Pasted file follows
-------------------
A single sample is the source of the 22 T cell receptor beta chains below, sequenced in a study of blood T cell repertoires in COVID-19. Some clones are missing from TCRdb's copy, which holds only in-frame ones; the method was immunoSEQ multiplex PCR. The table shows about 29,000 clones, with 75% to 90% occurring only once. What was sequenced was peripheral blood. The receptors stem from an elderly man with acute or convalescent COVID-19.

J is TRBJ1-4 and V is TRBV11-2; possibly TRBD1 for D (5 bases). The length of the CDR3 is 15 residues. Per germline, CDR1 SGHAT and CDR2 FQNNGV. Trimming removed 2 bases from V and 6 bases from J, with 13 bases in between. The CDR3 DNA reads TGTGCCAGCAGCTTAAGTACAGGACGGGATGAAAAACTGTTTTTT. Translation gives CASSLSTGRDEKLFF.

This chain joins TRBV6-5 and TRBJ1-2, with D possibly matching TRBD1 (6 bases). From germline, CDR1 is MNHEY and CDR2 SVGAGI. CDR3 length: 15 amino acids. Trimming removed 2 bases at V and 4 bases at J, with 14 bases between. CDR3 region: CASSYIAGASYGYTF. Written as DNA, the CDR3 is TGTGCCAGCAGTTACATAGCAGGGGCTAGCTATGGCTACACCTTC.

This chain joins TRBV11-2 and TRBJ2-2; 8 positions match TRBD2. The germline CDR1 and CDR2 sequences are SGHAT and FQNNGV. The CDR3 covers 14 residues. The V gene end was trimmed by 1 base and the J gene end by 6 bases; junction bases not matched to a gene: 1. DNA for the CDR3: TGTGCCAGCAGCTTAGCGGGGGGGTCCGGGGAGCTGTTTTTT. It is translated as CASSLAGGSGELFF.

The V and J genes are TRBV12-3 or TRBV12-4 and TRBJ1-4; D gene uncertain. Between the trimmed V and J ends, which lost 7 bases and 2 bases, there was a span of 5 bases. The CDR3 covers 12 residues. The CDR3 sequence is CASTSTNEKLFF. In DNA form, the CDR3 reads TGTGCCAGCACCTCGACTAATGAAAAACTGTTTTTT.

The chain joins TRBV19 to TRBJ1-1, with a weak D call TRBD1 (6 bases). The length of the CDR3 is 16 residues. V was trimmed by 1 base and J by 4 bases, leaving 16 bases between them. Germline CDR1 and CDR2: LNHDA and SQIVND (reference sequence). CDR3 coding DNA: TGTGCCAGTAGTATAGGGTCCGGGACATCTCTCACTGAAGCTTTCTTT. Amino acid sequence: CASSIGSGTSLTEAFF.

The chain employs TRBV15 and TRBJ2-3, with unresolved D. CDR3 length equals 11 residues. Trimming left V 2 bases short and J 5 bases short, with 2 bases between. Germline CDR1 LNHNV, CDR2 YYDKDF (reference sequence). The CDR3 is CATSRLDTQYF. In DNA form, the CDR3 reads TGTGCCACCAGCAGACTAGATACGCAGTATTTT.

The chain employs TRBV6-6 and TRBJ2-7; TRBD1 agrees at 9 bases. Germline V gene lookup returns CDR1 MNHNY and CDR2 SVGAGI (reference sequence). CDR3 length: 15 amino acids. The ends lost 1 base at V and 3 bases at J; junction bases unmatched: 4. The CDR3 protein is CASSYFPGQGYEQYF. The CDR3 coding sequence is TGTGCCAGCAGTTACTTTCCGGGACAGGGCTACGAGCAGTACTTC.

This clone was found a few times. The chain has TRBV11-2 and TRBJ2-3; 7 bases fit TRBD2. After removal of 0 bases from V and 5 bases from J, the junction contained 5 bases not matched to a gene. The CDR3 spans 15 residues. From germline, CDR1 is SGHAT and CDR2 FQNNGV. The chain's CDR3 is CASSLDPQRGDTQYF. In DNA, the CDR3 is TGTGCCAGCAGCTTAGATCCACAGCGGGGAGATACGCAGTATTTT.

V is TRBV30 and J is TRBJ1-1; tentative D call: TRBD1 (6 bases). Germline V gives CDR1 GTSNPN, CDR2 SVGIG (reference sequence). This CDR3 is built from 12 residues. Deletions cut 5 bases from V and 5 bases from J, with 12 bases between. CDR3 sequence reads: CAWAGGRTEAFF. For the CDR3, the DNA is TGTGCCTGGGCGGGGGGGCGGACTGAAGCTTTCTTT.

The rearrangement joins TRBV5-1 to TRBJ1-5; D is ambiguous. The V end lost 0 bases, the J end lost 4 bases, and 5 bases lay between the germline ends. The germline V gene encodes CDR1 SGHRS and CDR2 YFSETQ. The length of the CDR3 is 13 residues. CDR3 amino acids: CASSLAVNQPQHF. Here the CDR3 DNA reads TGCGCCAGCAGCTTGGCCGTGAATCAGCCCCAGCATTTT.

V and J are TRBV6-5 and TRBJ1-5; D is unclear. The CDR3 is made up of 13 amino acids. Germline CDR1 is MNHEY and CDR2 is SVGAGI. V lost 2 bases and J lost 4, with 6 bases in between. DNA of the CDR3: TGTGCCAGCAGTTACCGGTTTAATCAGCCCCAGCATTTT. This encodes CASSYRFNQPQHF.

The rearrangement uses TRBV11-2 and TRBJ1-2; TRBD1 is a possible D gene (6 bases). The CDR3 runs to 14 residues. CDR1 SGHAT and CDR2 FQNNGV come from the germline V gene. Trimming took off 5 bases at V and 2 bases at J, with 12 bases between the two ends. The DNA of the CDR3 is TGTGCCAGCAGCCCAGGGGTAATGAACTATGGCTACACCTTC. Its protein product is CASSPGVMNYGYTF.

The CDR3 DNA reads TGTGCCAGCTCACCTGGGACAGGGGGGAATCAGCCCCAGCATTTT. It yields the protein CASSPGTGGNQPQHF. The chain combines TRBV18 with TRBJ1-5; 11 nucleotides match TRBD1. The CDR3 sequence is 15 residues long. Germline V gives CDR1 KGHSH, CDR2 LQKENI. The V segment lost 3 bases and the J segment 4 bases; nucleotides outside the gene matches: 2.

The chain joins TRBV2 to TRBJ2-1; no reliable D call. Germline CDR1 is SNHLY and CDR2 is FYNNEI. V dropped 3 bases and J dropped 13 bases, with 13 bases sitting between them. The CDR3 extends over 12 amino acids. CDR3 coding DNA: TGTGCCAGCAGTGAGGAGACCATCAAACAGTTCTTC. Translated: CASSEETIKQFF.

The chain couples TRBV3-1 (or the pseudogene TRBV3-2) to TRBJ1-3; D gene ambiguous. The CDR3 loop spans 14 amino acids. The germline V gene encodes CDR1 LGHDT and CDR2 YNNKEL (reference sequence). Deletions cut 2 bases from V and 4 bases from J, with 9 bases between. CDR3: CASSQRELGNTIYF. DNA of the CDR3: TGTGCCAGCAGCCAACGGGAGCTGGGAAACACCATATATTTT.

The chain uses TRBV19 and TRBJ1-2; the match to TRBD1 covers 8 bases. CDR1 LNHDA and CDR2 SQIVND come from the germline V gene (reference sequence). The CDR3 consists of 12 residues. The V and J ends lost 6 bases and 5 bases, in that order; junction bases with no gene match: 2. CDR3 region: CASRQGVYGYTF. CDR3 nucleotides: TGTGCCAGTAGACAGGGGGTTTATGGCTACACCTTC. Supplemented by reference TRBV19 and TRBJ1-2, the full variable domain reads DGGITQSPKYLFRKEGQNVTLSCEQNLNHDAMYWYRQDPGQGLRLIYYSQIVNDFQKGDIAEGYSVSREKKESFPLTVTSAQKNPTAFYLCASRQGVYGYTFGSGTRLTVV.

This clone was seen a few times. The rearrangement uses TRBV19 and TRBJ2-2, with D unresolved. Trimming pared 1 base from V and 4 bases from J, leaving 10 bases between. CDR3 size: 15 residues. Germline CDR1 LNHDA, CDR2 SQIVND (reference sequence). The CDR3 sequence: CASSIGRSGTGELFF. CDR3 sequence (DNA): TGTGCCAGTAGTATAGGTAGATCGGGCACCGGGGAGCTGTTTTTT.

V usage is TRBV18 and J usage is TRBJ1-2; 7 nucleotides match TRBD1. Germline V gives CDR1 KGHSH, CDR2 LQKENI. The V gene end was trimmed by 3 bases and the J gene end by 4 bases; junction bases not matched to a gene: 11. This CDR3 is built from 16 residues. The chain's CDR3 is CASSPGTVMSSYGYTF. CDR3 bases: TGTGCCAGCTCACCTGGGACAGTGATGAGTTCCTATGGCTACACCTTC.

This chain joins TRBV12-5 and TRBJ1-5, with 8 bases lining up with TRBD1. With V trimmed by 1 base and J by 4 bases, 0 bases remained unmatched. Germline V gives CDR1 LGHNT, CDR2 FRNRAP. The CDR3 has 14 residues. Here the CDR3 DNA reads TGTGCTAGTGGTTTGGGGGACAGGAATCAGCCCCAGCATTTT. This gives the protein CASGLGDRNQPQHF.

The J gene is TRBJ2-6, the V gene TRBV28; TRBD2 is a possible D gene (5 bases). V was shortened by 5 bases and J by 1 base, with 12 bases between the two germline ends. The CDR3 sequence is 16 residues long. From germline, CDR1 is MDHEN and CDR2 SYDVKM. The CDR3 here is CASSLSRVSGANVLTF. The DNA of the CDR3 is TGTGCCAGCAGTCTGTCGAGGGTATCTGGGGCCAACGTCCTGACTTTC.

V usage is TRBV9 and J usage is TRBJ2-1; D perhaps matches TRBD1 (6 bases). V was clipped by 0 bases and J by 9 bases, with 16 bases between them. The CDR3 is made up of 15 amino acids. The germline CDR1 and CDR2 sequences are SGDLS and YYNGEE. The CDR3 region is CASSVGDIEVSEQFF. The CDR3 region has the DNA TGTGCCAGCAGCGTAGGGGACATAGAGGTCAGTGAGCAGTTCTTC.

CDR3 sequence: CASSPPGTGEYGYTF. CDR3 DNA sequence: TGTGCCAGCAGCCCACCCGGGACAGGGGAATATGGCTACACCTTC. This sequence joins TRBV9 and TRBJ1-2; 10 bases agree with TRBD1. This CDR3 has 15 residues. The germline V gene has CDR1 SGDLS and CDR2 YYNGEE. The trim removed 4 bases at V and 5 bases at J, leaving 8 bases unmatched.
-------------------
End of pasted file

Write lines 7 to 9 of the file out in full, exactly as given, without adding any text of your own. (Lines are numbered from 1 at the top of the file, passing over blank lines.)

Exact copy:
The chain employs TRBV15 and TRBJ2-3, with unresolved D. CDR3 length equals 11 residues. Trimming left V 2 bases short and J 5 bases short, with 2 bases between. Germline CDR1 LNHNV, CDR2 YYDKDF (reference sequence). The CDR3 is CATSRLDTQYF. In DNA form, the CDR3 reads TGTGCCACCAGCAGACTAGATACGCAGTATTTT.

The chain employs TRBV6-6 and TRBJ2-7; TRBD1 agrees at 9 bases. Germline V gene lookup returns CDR1 MNHNY and CDR2 SVGAGI (reference sequence). CDR3 length: 15 amino acids. The ends lost 1 base at V and 3 bases at J; junction bases unmatched: 4. The CDR3 protein is CASSYFPGQGYEQYF. The CDR3 coding sequence is TGTGCCAGCAGTTACTTTCCGGGACAGGGCTACGAGCAGTACTTC.

This clone was found a few times. The chain has TRBV11-2 and TRBJ2-3; 7 bases fit TRBD2. After removal of 0 bases from V and 5 bases from J, the junction contained 5 bases not matched to a gene. The CDR3 spans 15 residues. From germline, CDR1 is SGHAT and CDR2 FQNNGV. The chain's CDR3 is CASSLDPQRGDTQYF. In DNA, the CDR3 is TGTGCCAGCAGCTTAGATCCACAGCGGGGAGATACGCAGTATTTT.